The headstrong alpha-male Tyler probably isn’t the best choice for a leader. He makes a point that his father built submarines, but that doesn’t necessarily make him a competent commander, as subsequent scenes prove. It’s hard not to cringe when he orders the sub crew to negotiate a series of tight turns in an underwater cavern. Our unease isn’t due to the tricky maneuvers, but because he has no business telling them their job. Eventually, he defers to the U-boat commander’s experience. Tyler doesn’t fare much better on land either, with his trigger-happy inclinations, choosing to shoot first and ask questions (maybe) later. Of all the characters, the soft-spoken, even-headed Captain Von Schoenvorts is the most three-dimensional. If not for the war, he would have devoted his time to more cerebral endeavors. He could easily have been written off as a monster devoid of a conscience, but we see that he regrets his wartime decisions (Instead, that role is reserved for first officer Dietz, who has an unfortunate sadistic streak). Rounding out the cast of characters is another shipwreck survivor, Lisa Clayton (Susan Penhaligon). She’s proves to be more than a pretty face, as a biologist conducting research. In one of the film’s brief thoughtful moments, she enjoys a fleeting philosophical discussion with the captain.*
* Von Schoenvorts observes, “The study of nature, Miss Clayton, has taught me that life is founded upon killing and destruction. The sea swarms with living things. They prey on one another to survive.”
Let’s not forget about Ahm (Bobby Parr), one of the land’s proto-human residents. Poor Ahm, if only he had been a bit more evolved. He’s introduced as an adversary, but adopted as a sort of mascot by the crew. Even in Caprona he’s not at the top of the heap, where several stages of early hominids reside. But what he lacks in brains, he makes up in heart. I don’t want to spoil things for you, dear reader, but it’s not too difficult to guess who’s going to end up Pterosaur chow.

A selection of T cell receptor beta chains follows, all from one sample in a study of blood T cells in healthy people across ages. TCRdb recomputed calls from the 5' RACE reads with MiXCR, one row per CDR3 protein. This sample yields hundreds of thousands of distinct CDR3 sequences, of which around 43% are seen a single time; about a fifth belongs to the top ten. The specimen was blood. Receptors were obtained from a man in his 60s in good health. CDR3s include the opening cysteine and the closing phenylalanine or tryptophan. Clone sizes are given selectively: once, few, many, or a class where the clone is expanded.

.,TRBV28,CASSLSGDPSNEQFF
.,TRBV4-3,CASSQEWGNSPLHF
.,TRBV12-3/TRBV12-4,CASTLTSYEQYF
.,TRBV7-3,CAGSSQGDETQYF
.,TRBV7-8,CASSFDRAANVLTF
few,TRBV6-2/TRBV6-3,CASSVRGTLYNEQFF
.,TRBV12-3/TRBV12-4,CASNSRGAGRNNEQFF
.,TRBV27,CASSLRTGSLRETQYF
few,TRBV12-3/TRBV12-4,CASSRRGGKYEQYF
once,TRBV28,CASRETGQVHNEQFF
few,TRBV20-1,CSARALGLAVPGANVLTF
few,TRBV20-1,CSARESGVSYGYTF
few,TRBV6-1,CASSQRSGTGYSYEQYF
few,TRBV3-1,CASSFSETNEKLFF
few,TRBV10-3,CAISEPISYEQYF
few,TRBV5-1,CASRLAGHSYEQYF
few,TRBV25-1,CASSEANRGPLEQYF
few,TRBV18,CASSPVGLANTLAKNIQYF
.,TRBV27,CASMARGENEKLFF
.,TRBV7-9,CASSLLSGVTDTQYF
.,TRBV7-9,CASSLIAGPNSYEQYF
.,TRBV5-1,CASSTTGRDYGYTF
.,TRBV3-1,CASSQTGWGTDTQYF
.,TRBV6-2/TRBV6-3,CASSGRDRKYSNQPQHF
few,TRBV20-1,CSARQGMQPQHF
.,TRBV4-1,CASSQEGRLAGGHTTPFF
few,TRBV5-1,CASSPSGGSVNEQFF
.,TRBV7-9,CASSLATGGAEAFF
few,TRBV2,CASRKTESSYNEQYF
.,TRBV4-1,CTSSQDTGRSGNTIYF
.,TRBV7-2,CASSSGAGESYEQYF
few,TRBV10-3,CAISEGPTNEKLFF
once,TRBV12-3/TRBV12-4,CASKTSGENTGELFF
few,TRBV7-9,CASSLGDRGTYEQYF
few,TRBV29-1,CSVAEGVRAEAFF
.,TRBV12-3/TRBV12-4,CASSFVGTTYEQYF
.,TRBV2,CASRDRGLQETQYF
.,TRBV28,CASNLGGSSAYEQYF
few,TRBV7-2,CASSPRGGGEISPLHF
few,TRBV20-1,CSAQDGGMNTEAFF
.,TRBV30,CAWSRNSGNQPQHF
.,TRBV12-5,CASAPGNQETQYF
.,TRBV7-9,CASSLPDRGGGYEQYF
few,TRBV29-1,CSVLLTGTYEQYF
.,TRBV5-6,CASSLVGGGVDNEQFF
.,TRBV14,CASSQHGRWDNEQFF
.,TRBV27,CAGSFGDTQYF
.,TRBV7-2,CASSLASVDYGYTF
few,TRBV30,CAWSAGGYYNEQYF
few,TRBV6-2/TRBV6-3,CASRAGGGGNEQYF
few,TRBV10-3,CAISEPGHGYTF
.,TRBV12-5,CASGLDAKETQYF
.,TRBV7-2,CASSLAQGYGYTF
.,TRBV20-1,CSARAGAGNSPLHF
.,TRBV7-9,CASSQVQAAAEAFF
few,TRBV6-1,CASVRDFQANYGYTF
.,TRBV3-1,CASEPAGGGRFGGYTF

I’m not a WWI historian, but considering the budgetary limitations, the submarine looks surprisingly authentic. The cramped interior of the U-33 is the single-most impressive set piece in the movie. Similarly, the submarine/ship effects by Derek Meddings are quite effective. Unfortunately, the same can’t be said about the dinosaur effects, which are a major step down, ranging from passable to comical. The prehistoric critters work best in close-up, with wider-angle shots revealing the limitations of the effects. An Allosaurus performs a drunken shamble, puppet Triceratops battle it out, and barely articulated Pterosaurs soar on visible strings.
The Land That Time Forgot is a throwback adventure story that could have easily appeared ten or 20 years previously as a Robert L. Lippert or Irwin Allen production. Some might argue that the film takes too long to get to Caprona, but I enjoyed the leisurely pace as the characters were established, soaking in the gravity of their situation. It helps to keep a healthy sense of naiveté when watching The Land That Time Forgot. When the source material was written, the world was a much bigger place. Today (and in 1974, when the film was released), with satellites mapping every square inch of the Earth’s surface, it’s harder to accept that a sizable island could exist without anyone’s knowledge. Lower your expectations a notch or two (this isn’t quite Das Boot meets Jurassic Park) and give your brain a rest. It’s a movie firmly rooted in the past, as Saturday matinee material, meant to be enjoyed with heaps of popcorn and your favorite sugary beverage.